When Hayes was just four days old, Dr. Salazar and affiliated pediatric heart surgeon Robert Hanfland, MD, Assistant Professor of Pediatric Cardiovascular Surgery at McGovern Medical School, performed a six-hour procedure during which they opened up the area above the aortic valve, and in such a way as to also relieve the obstruction to the coronary artery. They used patches, made of tissue from Hayes’ pericardium (the sac surrounding the heart), to augment the area around the aortic valve. “We can normally accomplish this with one or two patches,” says Dr. Salazar. “But this patient required four.”
The surgery was a success. Two weeks later, Hayes developed a narrowing in a different part of the aorta, which they had been keeping an eye on from the beginning. Explains Dr. Salazar, “Early on, we told the parents that additional aortic stenosis could occur farther downstream, and we would keep a close eye on Hayes. Two weeks after his initial surgery, we noted a narrowing of his aorta, called a coarctation, toward the back. Catching it early enabled us to repair it through a small incision in the chest wall, called a thoracotomy, rather than having to do another big surgery.”
On January 4, 2018, Hayes went home and is doing well. After his surgery, genetic tests confirmed a diagnosis of Williams syndrome, a genetic condition characterized by medical problems, including cardiovascular conditions, such as SVAS, developmental delays and learning challenges. Approximately 15 percent of congenital heart defects are associated with genetic conditions.
Referral Center for the Most Challenging Pediatric Heart Cases
While Hayes’ case was serious and required complex surgical repair, Dr. Salazar says the Children’s Heart Institute sees the most critical cases that require even more complex procedures. “The [affiliated] team treats kids that many other centers shy away from. For instance, the Center achieves biventricular repairs for many children who traditionally receive a single ventricle repair or arrangement. What this means is that traditionally kids are treated as though they have half a heart; our team provides surgical treatment to give kids back a whole heart. The Children’s Heart Institute at Children’s Memorial Hermann Hospital is one of a very small number of pediatric heart institutes around the world that do this. Because we take on the most challenging cases, Children’s Memorial Hermann Hospital is a national referral site for fetal patients and neonates with congenital heart disease.”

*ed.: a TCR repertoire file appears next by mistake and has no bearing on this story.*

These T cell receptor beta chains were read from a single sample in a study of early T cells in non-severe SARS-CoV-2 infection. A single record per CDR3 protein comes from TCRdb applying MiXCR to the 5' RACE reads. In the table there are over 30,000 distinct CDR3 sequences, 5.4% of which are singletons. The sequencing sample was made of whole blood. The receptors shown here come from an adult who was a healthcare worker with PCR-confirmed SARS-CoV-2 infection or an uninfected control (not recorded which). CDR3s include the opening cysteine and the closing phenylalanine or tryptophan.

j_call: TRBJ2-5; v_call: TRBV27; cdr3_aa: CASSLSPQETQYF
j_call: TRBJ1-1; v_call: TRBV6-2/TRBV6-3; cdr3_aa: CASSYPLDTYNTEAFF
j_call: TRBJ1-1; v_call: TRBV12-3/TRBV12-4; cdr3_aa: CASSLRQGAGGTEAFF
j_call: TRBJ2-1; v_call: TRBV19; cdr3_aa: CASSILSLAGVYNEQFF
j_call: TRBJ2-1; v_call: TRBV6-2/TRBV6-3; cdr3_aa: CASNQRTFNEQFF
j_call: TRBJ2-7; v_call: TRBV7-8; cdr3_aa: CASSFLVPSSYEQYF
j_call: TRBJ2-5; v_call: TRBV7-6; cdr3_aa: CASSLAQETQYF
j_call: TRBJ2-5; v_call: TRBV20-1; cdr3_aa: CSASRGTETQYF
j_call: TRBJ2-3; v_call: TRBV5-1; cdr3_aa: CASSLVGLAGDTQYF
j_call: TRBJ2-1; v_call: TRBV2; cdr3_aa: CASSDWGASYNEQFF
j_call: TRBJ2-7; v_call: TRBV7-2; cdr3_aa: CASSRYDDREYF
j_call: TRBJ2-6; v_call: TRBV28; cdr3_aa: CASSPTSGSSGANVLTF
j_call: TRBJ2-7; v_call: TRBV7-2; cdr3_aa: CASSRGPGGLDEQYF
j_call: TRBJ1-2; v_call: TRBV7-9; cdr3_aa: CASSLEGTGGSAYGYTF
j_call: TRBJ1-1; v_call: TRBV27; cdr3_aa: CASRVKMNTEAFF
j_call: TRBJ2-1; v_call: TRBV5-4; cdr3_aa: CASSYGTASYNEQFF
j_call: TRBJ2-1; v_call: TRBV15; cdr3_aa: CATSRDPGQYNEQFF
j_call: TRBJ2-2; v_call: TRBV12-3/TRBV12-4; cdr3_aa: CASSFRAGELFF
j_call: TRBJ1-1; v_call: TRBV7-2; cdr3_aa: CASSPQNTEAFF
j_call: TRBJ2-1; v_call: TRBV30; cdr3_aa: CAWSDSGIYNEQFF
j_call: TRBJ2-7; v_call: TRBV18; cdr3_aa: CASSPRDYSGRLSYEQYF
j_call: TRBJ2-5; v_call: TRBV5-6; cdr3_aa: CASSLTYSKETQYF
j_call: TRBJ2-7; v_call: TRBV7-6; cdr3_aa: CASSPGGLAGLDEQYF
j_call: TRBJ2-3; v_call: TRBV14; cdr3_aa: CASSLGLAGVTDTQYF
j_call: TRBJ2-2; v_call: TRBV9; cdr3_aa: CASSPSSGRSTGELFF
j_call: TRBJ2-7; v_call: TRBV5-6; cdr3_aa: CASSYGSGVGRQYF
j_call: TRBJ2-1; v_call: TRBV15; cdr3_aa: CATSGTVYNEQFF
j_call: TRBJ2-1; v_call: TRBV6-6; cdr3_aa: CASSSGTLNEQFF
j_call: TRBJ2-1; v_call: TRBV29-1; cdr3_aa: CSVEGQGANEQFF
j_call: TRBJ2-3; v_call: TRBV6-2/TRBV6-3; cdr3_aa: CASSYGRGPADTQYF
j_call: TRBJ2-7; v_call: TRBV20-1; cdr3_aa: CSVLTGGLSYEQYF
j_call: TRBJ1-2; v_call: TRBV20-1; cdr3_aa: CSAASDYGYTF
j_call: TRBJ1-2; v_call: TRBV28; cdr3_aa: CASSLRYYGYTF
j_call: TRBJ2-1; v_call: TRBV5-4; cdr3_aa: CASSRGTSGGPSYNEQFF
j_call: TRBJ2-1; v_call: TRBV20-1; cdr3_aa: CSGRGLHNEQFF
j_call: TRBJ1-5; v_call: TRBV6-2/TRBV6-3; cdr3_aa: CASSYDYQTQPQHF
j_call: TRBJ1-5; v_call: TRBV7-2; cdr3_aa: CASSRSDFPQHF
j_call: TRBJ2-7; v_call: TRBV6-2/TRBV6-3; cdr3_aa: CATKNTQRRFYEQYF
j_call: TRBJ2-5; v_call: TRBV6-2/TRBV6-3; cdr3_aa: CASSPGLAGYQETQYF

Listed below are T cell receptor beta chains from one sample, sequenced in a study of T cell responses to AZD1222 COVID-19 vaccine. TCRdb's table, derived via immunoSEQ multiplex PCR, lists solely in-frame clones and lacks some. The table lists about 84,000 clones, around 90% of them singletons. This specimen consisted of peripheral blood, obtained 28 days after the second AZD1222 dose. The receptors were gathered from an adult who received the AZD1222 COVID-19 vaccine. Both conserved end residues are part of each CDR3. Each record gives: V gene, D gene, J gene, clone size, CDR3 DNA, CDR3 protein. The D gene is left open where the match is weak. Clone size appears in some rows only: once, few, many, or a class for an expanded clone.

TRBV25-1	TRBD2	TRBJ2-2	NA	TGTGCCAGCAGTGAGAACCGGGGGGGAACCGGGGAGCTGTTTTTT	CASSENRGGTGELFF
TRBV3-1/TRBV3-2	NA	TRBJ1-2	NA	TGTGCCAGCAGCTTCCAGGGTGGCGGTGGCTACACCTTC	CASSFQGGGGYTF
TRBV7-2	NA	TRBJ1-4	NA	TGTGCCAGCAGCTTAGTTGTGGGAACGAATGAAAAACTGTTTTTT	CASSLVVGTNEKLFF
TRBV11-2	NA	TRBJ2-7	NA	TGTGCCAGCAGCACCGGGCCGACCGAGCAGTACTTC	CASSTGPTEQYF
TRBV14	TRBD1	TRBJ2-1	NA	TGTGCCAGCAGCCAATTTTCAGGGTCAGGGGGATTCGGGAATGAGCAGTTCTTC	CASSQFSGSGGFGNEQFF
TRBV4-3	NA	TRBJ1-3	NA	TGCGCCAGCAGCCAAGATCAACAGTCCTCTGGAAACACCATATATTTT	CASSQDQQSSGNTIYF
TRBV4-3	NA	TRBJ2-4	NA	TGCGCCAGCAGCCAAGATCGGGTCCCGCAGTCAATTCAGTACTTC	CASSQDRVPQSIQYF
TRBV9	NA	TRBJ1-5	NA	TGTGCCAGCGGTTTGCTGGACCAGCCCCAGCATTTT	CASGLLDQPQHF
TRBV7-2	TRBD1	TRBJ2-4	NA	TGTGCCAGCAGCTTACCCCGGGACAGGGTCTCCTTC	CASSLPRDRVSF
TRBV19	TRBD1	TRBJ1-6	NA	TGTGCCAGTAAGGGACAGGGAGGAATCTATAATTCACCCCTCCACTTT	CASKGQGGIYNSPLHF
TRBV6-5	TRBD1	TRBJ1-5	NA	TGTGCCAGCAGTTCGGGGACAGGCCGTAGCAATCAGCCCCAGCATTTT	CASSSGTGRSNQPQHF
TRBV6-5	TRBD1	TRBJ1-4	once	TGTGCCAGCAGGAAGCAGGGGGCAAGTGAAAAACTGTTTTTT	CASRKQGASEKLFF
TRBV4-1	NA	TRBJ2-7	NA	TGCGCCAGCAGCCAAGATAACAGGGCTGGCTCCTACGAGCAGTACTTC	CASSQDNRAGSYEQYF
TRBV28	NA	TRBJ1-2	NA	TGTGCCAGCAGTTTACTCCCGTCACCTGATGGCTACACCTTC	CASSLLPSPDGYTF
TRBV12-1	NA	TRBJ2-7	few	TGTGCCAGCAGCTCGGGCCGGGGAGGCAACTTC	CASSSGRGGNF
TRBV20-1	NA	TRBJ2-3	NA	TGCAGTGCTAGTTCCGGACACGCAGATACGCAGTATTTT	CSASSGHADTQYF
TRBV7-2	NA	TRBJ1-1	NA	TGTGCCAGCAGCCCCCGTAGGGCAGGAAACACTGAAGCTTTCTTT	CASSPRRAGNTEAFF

Dr. Salazar credits the multidisciplinary team aspect of the Children’s Heart Institute for the team’s ability to take on the toughest cases. “To be able to have a successful outcome for these highest-risk patients, you have to have a team that's set up to do the most complex repairs in newborns. Newborn surgery is the most demanding of all the surgeries that we do, because the children are so fragile. Our team specializes in performing full repairs up front, even for the most complex babies. For these types of children, many centers perform them in multiple steps. We’ve learned that the babies do better in the long term if we can give them a full repair, up front. The success rate is very high with the one-step complete repair.”
And for that, Kortney and Jeremy are extremely grateful. Says Jeremy, “We are glad we ended up where we did, in Dr. Salazar’s steady hands. And we are thankful for the great support system at Children’s Memorial Hermann Hospital. But I have to say, we’re happy to be on the other side of it.”
Hayes will likely be a patient of the Children’s Heart Institute for life. “Children with congenital heart disease require lifetime care, which the Center provides. These families become a part of our family, and we become a part of theirs,” says Dr. Salazar.
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i The Children’s Heart Institute is a collaboration between Children’s Memorial Hermann Hospital and the affiliated physicians at McGovern Medical School at UTHealth. Typically, patients are seen on an outpatient basis at a UT Physicians Clinic, with all inpatient procedures performed at Children’s Memorial Hermann Hospital.